I'm picking up some scepticism in the business world about the progressive (some would say fluffy) turns that both the Treasury and the Reserve Bank have taken in the past year.
The Treasury is beavering away on the Finance Minister's plans for a wellbeing Budget.
On May 9, Grant Robertson will deliver the annual accounts in a framework that considers environmental, cultural and social issues – possibly a world first.
As Treasury officials put it in their investment statement last year: "Life is about more than money."
True, but it's a surprising statement from the government department in charge of counting our money.
Then there's the Reserve Bank – led by new charismatic Governor Adrian Orr – which is using Māori mythology to underpin a deep look at its social mandate and purpose.
Orr has envisioned our monetary system as Tāne Mahuta, the god of the forest who forced apart the sky and the earth and let in the light.
It's a great narrative but what does that mean for my interest rate – should I fix or float?
Orr's speeches in the past few months have drawn out critics who fear they show a lack of focus on traditional monetary policy.
I'll admit there's a conservative, reactionary old voice in my head that says we need institutions like the Treasury and the RBNZ to stick to their knitting.
The argument is that we do the basics and do them well.
Actually, I hear that reactionary voice a lot these days: get off my lawn you no-good kids!
For many of us middle-aged men it seems to be a symptom of decay, like expanding stomachs and hair growing in our ears.
Well, I jog, I pluck and I'll be damned if I'll give in to conservatism just yet.
But I digress.
Here's a reason why I'm prepared to give Orr and Robertson a chance to do things differently.
It was a statistic in a column by Herald colleague Brian Fallow that really struck me.
Fallow picked StatsNZ data from the recent household economic survey to highlight the widening of social inequality in the past three years.
From 2015 to 2018 – perhaps the peak of the current economic cycle – the top fifth of the population saw their wealth rise 26 per cent. For the bottom fifth it barely moved at all.
But the numbers that really hit me were the median net worths by ethnicity.
For European New Zealanders that's: $138,000 – 50 per cent higher than the median for the population as a whole.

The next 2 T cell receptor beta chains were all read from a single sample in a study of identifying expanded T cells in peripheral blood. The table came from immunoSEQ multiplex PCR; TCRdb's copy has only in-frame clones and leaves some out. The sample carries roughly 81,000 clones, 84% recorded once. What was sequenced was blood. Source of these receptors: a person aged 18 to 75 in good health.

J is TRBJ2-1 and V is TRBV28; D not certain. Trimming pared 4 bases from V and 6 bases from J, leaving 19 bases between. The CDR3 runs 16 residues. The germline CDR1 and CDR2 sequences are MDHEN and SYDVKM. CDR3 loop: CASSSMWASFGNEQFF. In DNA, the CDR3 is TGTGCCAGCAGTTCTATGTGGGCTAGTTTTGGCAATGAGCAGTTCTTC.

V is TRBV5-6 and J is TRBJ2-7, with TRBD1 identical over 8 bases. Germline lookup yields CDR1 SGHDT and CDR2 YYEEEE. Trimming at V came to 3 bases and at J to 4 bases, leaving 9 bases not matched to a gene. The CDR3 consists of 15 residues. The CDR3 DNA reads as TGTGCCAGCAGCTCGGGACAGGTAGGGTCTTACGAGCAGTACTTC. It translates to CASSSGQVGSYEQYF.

For Asians $46,000, for Māori $29,000 and for Pasifika people just $15,000.
The contrast is brutal.
And there are no recessions or financial meltdowns to hide behind right now.
This is what inequality in New Zealand looks like after 10 years of economic expansion.
For decades the "two steps forward, one step back" nature of our economic cycles has masked the lack of progress.
But we are now in the second longest period of post-war economic growth.
I'm not taking a radical left turn here.
I'm certainly not about to dismiss concerns about the damage and wealth destruction that aggressive socialist regimes can cause to economies.
The likes of Venezuela and numerous 20th-century regimes do provide a sober warning about the risk of radical change.
But as much as socialist and communist ideology has played its part in these social disasters, so too has the kind of uncaring, conservative capitalism that foments revolutionary upheaval.
Some sort of progressive, positive change seems preferable – especially for a middle-class spectacle-wearing, intellectual wannabe like me.
Let's face it, I'd be straight off to the latrine-digging division of the people's work-farm.
Looking more deeply at the fundamental structure of institutions like the Treasury and the Reserve Bank every few decades seems sensible.
Both go to the heart of our economy – administering our fiscal and monetary policy.
If they need a reset and a more expansive world view then now is the time to do that – while the economy is steady and strong.
The window may be limited. In financial-crisis mode they do have to get back to their knitting.
Nobody is suggesting we divert from the twin-policy paths of low inflation and balanced books that have provided the New Zealand economy with much needed stability.
Inflation is under control and the is OCR lodged in wet cement at 1.75 per cent.
The Crown accounts have been in surplus since 2015.
It looks like we have some time (touch wood) to implement change and integrate it into the system – time to put a bit more focus on the needs of the most disadvantaged.
The hard Left, those who still believe in tearing down the walls of Babylon, will probably argue the warm fuzzy stuff is a window dressing – a salve for liberal guilt.
Perhaps, but I hope that by shifting the dial slightly at a fundamental level, we can see that subtle change flow exponentially through the system.
At the very least the shift to more inclusive language, that both the Treasury and the RBNZ are embracing, should engage a wider audience in economic thought and lift our levels of financial literacy.
That can't be a bad thing.